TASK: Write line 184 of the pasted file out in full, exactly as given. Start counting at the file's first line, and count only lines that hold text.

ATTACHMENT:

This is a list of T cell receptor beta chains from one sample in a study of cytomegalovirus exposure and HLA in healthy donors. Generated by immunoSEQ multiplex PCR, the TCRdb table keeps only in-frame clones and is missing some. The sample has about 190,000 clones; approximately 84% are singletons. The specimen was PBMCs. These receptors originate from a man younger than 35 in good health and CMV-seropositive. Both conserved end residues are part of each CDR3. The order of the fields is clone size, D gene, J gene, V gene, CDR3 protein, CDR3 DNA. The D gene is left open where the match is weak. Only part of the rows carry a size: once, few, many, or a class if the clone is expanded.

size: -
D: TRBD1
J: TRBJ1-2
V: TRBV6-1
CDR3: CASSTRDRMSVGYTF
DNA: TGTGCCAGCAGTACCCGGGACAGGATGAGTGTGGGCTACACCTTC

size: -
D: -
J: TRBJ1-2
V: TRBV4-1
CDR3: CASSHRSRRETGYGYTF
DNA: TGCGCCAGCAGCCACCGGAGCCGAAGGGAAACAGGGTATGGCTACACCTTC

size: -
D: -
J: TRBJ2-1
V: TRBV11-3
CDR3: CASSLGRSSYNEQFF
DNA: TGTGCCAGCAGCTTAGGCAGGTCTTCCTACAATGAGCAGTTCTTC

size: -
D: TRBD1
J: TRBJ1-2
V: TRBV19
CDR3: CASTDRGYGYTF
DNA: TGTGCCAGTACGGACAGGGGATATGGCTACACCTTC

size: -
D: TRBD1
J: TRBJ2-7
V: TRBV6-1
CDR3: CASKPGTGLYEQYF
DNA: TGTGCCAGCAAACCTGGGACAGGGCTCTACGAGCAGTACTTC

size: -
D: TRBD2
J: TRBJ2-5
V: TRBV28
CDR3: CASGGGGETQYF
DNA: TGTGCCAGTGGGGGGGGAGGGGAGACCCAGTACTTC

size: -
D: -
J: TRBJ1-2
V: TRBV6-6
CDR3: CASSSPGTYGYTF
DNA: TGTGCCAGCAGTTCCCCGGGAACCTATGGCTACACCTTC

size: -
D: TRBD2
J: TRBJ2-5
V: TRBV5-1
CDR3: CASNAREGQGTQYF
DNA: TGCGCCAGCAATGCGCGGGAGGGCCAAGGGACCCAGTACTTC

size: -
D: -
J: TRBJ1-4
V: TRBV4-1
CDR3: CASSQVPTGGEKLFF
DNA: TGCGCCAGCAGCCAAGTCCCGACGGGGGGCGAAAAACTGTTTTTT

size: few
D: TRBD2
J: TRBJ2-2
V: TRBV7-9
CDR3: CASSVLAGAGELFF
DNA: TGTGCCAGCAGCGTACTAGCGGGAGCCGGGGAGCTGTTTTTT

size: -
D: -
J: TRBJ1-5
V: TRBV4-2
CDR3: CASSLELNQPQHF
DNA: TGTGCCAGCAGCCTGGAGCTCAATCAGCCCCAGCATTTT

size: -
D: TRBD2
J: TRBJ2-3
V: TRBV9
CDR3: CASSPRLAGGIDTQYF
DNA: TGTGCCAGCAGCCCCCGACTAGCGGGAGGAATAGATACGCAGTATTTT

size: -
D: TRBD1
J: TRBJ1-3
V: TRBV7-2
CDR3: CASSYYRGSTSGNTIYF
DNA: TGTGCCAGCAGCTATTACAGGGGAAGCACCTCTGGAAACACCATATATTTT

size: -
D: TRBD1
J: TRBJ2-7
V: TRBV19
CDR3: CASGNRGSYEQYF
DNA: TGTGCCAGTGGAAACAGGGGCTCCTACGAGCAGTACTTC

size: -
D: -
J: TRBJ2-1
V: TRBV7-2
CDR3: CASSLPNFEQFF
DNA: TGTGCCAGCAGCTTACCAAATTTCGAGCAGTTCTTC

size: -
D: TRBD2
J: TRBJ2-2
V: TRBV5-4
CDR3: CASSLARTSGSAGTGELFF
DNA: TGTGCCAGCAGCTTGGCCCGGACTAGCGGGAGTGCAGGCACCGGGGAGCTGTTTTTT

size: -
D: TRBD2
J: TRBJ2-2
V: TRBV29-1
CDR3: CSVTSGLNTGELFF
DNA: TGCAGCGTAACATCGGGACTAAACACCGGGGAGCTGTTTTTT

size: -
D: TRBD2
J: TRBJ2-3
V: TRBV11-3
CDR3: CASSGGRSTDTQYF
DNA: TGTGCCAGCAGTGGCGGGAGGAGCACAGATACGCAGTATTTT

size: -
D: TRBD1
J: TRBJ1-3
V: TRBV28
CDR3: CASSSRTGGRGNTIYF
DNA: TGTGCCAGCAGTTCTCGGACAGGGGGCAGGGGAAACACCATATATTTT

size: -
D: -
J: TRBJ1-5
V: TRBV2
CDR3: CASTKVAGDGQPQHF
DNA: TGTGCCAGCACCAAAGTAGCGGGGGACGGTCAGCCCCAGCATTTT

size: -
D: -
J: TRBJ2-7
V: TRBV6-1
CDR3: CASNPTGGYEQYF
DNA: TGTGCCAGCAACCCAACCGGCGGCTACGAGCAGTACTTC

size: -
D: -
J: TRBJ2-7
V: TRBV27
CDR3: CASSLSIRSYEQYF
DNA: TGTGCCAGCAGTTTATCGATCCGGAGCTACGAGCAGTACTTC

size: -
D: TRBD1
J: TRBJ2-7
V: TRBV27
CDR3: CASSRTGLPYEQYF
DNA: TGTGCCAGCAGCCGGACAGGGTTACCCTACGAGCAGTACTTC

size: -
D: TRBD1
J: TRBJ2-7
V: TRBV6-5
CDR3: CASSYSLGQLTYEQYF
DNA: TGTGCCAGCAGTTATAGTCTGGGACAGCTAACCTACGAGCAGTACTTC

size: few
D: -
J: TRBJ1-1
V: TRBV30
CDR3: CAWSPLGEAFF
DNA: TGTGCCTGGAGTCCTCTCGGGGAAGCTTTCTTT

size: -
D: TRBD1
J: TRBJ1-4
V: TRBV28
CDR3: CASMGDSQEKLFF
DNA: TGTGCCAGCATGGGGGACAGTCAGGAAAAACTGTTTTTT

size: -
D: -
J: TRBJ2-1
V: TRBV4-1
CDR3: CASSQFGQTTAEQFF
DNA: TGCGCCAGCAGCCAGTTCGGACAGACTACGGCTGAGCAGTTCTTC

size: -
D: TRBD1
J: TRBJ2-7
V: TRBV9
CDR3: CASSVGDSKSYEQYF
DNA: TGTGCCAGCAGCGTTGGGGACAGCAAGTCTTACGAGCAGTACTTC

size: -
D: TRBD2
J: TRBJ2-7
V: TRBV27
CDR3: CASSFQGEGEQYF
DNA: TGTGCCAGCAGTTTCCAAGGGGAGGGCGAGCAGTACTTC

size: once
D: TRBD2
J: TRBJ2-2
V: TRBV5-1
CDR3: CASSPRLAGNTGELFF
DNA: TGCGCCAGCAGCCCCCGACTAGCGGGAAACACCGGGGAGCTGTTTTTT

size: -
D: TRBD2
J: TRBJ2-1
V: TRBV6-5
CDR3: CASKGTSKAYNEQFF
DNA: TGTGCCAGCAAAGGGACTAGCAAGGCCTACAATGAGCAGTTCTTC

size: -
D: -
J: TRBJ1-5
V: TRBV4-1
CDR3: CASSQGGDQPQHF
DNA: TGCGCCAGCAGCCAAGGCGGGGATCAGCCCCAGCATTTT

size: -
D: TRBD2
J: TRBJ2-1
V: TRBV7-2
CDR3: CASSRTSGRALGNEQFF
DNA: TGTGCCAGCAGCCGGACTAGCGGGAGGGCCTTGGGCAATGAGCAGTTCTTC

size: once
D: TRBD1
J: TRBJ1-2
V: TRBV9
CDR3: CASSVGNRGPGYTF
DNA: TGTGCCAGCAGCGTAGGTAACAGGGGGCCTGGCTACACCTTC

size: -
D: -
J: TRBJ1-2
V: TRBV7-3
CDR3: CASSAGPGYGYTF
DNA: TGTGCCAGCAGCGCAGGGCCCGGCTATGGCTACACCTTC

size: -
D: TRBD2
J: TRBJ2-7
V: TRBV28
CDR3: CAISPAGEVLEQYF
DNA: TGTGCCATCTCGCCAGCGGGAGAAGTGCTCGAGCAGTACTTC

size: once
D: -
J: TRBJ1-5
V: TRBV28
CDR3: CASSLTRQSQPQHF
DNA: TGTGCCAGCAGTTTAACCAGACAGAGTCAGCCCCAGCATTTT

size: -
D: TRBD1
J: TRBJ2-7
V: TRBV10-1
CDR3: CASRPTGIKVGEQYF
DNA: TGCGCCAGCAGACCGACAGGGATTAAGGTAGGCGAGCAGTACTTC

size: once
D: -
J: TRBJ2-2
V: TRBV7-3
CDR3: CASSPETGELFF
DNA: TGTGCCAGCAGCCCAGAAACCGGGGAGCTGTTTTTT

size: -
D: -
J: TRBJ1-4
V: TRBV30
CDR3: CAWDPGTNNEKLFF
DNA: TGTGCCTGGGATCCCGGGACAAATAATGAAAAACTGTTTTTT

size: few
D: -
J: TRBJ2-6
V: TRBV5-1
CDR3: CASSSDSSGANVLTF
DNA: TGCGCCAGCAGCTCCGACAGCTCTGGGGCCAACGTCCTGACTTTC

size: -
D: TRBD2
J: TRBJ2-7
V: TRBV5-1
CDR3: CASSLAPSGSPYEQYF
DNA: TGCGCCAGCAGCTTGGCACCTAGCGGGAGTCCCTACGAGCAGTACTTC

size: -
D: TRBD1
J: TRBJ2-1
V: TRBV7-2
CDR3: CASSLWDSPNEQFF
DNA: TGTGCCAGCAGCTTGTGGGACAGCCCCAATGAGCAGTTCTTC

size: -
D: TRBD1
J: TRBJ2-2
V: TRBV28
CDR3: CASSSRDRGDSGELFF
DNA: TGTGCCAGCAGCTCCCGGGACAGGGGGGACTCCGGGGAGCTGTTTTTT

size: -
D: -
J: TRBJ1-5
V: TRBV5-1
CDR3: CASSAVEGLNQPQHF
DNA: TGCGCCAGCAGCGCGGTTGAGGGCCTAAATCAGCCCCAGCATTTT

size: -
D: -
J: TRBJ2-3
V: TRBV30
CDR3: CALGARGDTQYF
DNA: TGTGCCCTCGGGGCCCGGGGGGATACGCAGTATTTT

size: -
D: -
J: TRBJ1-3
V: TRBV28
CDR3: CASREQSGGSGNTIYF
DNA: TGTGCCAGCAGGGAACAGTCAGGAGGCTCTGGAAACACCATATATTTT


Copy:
J: TRBJ2-1